Countryside ‘to swell by half a million in ten years’ as more people opt to leave the city for a rural idyll
- The rural population is set to swell by 6 per cent by 2025, report predicts
- 2011 census revealed 9.3m people lived in rural areas – up 6.4% on 2001
- Around 40,000 people moved from urban to rural areas in 2012
The rural population is set to swell by 6 per cent by 2025 leading to a boom in the countryside economy, the Department for Environment, Food and Rural Affairs predicted.
The 2011 census revealed 9.3million people lived in rural areas – up 6.4 per cent on 2001. And the latest figures show around 40,000 people moved from urban to rural areas in 2012.
England’s countryside population will grow by more than half a million in a decade as more people opt to live outside cities, the Government has forecast
Defra said that if the trend continues, the number of people in work in the countryside will increase by 300,000 by 2025.
Its report reads: ‘It can be expected to drive increased spend and economic activity in rural areas, not least as those relocating … tend to be relatively wealthier. There is also evidence that people moving to rural areas are more likely to start a business.’
Defra believes the countryside’s contribution to the economy could increase by £35billion in the same ten years.
The report reads: ‘Continuation of such trends could be expected to lead to stronger productivity growth, job creation and higher output in rural areas. Over the next decade, productivity in rural areas could grow faster than in urban areas.’
The Government said it is supporting the growth by increasing broadband and mobile phone coverage as well as improving the road and rail networks. It has recently announced a £15 billion investment into road infrastructure.
The news comes as countryside communities have been hit by increasingly numbers of young people leaving for cities and large towns. But the figures may spark fears over further possible housing development on greenfield sites around rural villages, The Daily Telegraph reported last night.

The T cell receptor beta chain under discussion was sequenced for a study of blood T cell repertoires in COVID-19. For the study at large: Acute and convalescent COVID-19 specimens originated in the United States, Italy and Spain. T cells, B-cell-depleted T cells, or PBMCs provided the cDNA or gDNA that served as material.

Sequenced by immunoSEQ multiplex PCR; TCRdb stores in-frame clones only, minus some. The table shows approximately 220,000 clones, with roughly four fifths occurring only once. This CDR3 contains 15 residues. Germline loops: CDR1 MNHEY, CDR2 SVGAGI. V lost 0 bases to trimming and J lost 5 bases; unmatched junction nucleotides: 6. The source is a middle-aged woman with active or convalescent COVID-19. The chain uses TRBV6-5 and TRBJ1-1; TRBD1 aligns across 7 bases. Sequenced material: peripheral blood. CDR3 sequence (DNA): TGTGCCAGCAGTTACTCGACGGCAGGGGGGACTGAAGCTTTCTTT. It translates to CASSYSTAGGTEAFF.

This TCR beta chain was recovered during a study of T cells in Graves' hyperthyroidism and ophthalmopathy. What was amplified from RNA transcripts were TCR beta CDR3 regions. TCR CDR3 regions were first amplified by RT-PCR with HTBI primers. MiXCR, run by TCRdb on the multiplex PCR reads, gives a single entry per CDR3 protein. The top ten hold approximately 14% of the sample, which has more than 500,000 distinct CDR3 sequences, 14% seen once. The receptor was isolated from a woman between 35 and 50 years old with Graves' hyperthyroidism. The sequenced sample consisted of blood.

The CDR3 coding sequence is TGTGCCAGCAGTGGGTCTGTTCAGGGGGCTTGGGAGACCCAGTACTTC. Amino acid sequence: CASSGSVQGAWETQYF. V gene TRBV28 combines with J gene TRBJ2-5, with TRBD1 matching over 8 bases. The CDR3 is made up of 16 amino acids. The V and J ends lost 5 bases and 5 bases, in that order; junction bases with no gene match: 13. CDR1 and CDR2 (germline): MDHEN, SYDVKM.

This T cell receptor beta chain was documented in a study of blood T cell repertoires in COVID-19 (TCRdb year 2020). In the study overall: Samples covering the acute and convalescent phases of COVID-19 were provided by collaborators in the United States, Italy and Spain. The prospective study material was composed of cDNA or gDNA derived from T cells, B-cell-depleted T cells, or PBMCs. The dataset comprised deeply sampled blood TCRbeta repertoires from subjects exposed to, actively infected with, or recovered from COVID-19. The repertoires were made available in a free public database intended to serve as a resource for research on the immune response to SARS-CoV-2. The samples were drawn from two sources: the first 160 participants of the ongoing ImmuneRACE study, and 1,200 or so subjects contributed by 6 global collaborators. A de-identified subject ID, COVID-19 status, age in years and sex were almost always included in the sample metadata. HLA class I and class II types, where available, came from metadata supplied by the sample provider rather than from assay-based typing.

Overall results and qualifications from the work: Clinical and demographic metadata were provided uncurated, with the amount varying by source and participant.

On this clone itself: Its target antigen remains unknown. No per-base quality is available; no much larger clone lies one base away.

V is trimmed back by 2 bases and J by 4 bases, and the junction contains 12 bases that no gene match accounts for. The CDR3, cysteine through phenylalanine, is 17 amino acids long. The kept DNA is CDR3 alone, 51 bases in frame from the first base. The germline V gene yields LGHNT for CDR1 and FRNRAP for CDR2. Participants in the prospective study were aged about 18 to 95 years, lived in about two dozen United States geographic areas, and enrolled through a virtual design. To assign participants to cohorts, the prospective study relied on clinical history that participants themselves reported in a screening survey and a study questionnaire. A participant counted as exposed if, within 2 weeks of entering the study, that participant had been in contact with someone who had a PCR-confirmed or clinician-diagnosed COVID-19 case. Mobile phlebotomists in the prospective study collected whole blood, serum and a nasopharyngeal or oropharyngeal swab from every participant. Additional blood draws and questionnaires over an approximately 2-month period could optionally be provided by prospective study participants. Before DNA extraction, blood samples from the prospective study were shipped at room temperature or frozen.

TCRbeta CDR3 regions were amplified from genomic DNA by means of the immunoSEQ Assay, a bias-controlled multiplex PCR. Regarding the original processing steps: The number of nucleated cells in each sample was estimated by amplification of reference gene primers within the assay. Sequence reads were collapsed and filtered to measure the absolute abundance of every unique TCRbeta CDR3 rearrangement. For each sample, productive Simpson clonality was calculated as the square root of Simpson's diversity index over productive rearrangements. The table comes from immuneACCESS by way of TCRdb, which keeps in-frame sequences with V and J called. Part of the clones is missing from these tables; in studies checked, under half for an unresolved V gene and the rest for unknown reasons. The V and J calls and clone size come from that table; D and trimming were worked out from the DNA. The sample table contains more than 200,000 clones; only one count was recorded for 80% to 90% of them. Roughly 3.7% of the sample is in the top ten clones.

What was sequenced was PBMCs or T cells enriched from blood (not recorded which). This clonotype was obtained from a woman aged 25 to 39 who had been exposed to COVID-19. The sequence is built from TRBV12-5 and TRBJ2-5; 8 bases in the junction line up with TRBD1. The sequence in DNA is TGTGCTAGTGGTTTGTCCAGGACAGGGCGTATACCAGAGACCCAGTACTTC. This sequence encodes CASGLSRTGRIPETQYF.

There are around two million people currently working from home in English countryside areas.
Environment Secretary Liz Truss recently said rural areas would soon match the productivity of urban areas.
She told the BBC Radio 4 Today programme that improvements to infrastructure and growing numbers of entrepreneurs had ensured Britain outside towns and cities is a hive of innovation.
The minister said: ‘At the moment what we have is a gap between productivity in rural and urban areas.
‘We are seeing that gap closing and the reason the gap is closing is we are getting better connectivity, we are getting the sharing of technology.
‘What that means is we are seeing an increasing number of business start-ups in rural areas – people are now more likely to start a business in a rural area than an urban area.
‘There is a myth out there that innovation happens in cities, it happens in major towns. But in fact we are seeing lots of innovation and lots of exports, we are seeing lots of technology start-ups in rural areas.’
Ms Truss highlighted a Norfolk firm selling airport security equipment to Dubai and China, while exports of traditional goods like Wensleydale cheese are also expanding.
She also credited Government policies on freezing fuel prices and road spending with having a positive impact on rural areas.
The Environment Secretary said wages would rise in future in rural economies, but pressed on slow broadband rollout, she said: ‘We are working on that … across the country. It will be 95 per cent by 2017.’